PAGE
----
Nobel winner Joshua Lederberg, recognized as one of the founders of the field of molecular biology, died this past weekend at the age of 82. Lederberg made key discoveries about gene exchange in bacteria–he basically figured out they can have sex, and don’t simply reproduce through cell division.
Among other things, his work explained how bacteria of different species can quickly develop resistance to the same antibiotics. He won the Nobel at 33, and went on to become a leader in the scientific community at large, pursuing research in space biology and artificial intelligence, among other things. He worked with government policymakers, on NASA’s Viking missions to Mars, and warned against new threats such as bioterrorism and the vulnerability of the modern world to the rapid spread of diseases like SARS.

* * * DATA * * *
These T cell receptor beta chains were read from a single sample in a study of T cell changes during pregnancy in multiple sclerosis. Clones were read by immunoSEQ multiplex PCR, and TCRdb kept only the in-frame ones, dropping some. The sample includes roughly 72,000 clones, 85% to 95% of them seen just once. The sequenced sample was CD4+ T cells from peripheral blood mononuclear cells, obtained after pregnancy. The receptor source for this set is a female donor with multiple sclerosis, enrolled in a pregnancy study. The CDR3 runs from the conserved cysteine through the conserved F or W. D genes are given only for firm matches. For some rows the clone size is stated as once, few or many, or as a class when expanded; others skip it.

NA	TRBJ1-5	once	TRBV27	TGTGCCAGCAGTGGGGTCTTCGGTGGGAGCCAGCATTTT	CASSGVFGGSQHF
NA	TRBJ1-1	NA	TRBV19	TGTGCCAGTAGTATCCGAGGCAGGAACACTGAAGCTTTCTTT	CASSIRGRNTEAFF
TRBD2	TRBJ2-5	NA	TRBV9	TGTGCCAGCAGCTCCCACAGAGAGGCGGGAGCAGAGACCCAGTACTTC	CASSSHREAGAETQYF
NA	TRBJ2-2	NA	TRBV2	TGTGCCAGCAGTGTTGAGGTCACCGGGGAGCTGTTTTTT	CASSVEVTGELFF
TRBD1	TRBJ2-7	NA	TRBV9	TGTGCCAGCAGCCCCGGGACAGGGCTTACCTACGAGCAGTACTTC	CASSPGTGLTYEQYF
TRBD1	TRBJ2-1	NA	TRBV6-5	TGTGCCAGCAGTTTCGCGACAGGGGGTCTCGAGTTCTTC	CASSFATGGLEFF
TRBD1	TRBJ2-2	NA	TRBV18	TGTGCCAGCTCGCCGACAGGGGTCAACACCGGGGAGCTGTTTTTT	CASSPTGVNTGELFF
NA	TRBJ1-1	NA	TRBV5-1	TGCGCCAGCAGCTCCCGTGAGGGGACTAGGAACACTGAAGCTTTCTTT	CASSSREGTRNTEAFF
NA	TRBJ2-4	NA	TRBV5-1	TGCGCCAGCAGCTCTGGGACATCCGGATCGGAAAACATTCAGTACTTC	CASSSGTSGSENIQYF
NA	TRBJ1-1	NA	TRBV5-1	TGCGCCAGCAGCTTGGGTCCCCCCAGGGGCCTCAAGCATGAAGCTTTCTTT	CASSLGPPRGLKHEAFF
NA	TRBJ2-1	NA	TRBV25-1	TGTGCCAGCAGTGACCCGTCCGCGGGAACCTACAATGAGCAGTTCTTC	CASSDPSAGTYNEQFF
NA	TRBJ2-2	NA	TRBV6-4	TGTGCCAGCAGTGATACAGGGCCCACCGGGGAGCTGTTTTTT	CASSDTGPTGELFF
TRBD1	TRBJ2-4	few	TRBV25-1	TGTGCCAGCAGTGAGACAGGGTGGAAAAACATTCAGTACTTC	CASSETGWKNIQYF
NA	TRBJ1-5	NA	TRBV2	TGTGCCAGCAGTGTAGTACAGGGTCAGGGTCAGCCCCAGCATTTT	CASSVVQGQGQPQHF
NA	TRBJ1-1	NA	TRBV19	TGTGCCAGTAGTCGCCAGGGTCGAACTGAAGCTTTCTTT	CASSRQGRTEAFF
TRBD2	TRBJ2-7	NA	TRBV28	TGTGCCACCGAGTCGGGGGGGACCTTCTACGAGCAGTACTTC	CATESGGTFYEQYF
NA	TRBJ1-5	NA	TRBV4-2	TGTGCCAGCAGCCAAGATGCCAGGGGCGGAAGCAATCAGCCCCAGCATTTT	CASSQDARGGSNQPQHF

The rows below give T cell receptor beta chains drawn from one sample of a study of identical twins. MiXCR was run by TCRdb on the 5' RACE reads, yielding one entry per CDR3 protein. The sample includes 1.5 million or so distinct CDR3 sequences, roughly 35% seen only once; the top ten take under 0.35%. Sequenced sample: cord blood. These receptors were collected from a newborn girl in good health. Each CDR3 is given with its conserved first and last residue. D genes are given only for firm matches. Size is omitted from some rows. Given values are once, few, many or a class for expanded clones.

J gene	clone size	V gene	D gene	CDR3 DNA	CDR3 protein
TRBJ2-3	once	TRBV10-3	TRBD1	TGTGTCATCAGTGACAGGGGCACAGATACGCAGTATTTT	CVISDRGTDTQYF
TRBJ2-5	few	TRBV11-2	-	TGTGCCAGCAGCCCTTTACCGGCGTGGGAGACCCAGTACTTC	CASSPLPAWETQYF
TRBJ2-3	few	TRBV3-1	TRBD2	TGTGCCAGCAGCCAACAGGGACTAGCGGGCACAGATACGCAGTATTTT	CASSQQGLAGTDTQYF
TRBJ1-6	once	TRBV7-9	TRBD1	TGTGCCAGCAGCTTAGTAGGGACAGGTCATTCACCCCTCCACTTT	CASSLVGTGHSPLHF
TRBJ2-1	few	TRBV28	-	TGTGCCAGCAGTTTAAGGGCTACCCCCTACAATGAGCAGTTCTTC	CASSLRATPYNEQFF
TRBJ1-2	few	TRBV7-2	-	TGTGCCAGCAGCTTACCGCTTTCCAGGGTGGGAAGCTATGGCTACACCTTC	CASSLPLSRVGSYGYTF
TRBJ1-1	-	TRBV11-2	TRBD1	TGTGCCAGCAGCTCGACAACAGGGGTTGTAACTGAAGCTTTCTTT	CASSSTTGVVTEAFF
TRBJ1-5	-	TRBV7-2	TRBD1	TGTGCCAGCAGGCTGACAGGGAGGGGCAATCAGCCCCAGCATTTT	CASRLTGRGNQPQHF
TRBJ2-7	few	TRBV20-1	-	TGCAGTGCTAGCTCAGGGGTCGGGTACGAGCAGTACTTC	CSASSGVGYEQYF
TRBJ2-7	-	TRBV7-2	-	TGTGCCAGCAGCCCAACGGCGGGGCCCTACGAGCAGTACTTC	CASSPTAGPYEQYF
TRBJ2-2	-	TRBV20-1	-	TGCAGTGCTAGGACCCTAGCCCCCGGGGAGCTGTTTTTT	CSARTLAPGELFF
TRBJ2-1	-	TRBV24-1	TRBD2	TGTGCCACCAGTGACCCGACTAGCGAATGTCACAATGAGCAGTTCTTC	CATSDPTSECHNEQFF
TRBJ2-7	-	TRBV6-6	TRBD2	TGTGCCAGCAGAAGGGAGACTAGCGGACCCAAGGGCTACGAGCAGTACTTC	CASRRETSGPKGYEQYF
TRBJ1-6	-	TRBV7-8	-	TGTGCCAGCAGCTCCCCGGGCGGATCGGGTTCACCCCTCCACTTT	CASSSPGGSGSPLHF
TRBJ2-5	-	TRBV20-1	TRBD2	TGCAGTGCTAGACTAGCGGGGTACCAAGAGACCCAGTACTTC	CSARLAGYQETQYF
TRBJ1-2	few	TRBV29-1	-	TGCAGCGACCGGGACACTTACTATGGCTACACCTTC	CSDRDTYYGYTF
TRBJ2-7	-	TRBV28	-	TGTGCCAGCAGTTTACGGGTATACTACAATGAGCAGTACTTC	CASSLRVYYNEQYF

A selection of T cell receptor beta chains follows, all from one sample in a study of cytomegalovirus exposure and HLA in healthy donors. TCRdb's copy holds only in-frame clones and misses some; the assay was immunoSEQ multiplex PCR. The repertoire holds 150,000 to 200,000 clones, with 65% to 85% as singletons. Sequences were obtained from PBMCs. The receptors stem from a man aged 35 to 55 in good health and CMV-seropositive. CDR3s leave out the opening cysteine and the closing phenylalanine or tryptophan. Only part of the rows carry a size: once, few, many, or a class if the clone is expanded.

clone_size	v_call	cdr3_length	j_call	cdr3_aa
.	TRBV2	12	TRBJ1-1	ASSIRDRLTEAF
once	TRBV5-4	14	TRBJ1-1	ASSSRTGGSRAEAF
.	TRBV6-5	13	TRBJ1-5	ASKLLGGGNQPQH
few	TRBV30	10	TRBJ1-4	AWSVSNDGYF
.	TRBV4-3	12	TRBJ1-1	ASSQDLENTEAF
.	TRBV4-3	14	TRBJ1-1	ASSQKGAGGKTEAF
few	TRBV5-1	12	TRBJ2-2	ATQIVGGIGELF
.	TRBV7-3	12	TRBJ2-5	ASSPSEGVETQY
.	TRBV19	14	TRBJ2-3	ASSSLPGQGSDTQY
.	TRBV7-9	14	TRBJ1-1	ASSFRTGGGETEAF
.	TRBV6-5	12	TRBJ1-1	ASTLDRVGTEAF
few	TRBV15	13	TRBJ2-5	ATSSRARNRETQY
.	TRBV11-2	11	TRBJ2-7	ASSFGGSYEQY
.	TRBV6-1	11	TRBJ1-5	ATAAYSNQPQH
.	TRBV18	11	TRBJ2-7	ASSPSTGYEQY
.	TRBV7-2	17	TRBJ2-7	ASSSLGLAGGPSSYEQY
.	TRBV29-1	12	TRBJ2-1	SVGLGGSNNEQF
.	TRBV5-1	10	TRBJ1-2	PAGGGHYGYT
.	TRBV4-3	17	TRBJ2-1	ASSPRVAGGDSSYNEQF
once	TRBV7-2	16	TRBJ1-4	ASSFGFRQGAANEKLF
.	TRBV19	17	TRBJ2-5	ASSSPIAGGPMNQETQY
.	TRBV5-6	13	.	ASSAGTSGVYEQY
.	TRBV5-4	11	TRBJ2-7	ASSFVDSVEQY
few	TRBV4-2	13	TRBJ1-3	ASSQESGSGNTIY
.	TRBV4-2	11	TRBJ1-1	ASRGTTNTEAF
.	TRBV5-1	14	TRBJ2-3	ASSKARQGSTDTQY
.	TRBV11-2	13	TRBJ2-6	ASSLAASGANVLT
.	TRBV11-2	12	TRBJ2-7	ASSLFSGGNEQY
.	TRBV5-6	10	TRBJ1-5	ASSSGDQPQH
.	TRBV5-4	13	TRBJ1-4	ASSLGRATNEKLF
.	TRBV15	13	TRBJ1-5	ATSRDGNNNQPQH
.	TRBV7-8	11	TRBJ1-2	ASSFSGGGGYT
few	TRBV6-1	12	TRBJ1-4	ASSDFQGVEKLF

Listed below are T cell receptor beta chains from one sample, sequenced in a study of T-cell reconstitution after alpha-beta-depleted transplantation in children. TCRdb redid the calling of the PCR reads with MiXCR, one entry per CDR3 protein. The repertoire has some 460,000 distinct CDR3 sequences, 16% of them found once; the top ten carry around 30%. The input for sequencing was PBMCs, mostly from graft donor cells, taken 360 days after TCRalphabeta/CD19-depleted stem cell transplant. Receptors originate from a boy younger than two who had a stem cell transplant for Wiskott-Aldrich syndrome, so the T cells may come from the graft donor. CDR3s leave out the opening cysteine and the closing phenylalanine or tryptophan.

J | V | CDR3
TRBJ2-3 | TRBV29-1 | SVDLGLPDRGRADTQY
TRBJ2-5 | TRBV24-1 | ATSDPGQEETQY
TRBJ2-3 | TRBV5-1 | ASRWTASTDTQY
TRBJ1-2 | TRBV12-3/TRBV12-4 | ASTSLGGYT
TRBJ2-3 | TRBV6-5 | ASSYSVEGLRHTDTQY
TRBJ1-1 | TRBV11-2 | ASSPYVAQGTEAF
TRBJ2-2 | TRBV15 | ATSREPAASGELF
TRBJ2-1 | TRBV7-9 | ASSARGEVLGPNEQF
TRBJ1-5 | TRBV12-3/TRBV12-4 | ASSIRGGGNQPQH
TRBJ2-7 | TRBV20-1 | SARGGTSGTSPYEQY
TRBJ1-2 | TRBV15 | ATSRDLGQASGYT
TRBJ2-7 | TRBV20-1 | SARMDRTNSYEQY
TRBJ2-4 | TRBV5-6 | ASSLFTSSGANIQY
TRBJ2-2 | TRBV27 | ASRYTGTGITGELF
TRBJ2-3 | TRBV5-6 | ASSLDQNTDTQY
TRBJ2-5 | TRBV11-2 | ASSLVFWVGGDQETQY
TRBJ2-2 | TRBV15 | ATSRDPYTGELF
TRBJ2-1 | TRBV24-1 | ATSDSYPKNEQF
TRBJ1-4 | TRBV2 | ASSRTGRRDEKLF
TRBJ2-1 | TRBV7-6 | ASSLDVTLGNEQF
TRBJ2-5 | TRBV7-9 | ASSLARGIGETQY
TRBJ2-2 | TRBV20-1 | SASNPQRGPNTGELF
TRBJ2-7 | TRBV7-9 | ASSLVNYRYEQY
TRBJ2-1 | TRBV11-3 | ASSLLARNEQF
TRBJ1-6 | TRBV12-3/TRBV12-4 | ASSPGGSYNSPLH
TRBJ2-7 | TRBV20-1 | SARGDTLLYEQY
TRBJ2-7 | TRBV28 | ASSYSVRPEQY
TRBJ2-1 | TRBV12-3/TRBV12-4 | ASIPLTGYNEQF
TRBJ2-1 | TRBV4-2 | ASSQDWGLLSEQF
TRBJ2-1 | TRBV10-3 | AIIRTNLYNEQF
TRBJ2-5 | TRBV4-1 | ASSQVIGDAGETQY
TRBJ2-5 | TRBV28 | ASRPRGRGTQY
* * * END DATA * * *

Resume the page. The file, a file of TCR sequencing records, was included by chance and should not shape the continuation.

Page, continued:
He will be missed.